Lee Anderson speaks to Patrick Christys

GB News

Lee: Has he spoken out about it, Chopper, since last Wednesday, from the rivers to the sea on Big Ben, has Sadiq Khan actually spoken out about it?

Christopher: No, he hasn't.

Lee: No, he hasn't spoken about it. And actually he is the police and crime commissioner of this great city. So if he is the police and crime commissioner and he's got no import into what the police are doing, what the hell is he doing? Why is he in that role?

Patrick: Is there an issue of double standards and snobbery here? We've seen similar remarks to the ones that you made by now Lord Cameron, Zac Goldsmith, when he was running to be Mayor of London, made very similar remarks to you. They are of a different, shall I say, social strata, aren't they? What's your views on that?

Lee: Well, they went to different schools, Patrick, and probably from a different background, more privileged than myself and I don't know because I wasn't around Parliament at the time when these comments were made by Zac and David Cameron,but I do know this, I'm in a lot more hot water for what I said than what my colleagues were several years ago.

So I don't know why. Maybe the narrative has changed a little bit over the years. I don't know. I don't know why we're pondering to these people. You know, I'm a big believer in free speech. I admit some of my speech was a little bit clumsy at times, but my sentiment is exactly the same.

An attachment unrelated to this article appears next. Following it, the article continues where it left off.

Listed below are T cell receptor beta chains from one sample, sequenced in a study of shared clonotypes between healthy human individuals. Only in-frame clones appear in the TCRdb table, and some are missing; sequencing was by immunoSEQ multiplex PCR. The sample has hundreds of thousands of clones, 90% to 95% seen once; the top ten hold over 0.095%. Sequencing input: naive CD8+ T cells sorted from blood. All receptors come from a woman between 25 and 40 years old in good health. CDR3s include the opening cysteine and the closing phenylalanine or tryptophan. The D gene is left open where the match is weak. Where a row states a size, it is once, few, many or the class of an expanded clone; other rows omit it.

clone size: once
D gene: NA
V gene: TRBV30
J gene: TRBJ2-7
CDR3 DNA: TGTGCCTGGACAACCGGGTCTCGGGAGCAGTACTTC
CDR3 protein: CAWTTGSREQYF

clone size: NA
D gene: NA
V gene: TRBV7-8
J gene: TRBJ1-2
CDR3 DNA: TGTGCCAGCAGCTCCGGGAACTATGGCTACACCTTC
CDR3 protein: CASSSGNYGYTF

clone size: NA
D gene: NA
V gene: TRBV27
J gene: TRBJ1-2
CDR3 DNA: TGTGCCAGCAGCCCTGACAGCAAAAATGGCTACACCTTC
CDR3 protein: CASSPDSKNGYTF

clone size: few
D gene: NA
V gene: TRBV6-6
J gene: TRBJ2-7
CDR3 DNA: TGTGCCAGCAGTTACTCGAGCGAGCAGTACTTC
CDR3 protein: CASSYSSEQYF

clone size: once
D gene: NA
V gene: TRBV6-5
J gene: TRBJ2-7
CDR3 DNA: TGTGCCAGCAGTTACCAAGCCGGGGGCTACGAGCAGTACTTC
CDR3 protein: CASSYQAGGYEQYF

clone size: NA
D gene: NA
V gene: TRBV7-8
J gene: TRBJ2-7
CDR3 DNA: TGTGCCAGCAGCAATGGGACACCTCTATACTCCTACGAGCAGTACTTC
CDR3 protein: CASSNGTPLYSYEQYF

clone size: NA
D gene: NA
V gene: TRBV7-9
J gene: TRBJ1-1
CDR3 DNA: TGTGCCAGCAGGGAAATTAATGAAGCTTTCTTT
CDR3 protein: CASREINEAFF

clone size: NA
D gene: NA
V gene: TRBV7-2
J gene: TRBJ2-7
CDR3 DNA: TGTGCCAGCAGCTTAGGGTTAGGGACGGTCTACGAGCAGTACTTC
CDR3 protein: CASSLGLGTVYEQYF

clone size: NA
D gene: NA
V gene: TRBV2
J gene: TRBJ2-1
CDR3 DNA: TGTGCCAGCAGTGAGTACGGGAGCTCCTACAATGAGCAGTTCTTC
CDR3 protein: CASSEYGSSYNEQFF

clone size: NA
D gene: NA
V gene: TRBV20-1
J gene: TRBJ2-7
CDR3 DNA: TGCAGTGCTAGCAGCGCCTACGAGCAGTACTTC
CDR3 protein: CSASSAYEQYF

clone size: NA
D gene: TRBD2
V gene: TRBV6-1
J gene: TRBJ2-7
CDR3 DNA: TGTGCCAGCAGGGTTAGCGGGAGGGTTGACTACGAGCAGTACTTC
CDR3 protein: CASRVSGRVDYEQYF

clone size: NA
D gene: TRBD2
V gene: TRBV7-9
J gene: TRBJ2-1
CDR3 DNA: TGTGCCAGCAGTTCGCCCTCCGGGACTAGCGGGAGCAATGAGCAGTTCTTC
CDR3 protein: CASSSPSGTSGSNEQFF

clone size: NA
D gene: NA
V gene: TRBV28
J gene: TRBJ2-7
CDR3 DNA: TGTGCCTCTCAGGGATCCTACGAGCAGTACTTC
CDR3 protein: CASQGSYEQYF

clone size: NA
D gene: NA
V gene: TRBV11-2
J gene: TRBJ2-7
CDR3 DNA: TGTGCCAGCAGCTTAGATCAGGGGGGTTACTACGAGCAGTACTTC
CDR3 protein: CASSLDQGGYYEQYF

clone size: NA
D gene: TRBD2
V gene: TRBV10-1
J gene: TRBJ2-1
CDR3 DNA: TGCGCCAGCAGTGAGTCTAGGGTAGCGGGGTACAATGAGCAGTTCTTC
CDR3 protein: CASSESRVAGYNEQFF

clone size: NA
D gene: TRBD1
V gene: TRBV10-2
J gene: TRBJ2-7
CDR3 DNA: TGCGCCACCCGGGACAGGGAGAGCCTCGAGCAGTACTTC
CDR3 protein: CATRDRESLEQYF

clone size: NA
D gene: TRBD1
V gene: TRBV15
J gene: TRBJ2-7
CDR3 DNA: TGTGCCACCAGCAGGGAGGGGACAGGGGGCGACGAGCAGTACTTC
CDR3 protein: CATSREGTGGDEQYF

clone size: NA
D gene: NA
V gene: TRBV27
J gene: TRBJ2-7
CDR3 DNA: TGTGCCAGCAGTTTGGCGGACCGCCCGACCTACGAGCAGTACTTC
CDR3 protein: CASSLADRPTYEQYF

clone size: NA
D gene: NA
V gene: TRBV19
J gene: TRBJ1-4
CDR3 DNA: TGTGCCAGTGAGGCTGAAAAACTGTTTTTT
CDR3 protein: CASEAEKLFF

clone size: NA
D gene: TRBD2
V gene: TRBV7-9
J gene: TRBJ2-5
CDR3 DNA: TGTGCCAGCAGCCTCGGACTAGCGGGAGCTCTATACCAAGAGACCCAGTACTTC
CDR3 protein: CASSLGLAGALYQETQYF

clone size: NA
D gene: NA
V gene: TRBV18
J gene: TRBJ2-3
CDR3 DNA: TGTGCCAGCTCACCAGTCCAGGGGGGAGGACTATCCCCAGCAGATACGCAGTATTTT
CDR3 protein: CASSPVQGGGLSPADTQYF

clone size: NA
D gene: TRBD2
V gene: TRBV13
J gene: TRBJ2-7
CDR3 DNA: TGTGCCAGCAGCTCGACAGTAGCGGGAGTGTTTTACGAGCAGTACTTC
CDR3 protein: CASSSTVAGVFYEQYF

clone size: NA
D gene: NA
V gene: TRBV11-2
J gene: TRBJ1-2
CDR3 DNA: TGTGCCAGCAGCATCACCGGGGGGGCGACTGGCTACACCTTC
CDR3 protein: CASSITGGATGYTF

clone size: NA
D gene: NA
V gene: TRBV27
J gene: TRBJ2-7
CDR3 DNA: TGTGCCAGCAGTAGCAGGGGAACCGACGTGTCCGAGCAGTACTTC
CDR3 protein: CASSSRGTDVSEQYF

We are losing control of this beautiful city to a tiny minority of extremists, and nobody seems to be doing anything about it. It absolutely makes me sick to the pit of my stomach to see these extremists on our streets in London terrorising people and what do we say, it's unacceptable.

Christopher: But more recently than that, Suella Braveman wrote in the Telegraph last week, didn't she? She talked about the Islamists. You know, she spoke out against them and said that they are in a sense taking over parts of our society. That's Suella Braverman and then she still got the whip and you be had yours taken away, is that because you're a working class lad from Ashfield?

Lee Anderson

Lee Anderson has defended his comments after having the whip suspended

GB News

Lee: I don't know. I think the sort of argument is because I picked out one specific person, Sadiq Khan, the Mayor of London. But when I speak about Sadiq Khan and London, they're in the same breath. They are the same person. Sadiq Khan is London.

He runs London. He's responsible for everything. He is Mr London. So I stick by my words in that we have lost control or losing control of the city when people like I say Patrick, again and again, can come out and demonstrate and shout murderous chants and put these graphics onto onto Big Ben from the river to the sea and nothing happens.

We've got yobbo's running around with masks on, which is now illegal, and the police stand idly by and do nothing. Who has got control of Parliament Square? Is it the extremists or is it Mayor Khan and the Metropolitan Police?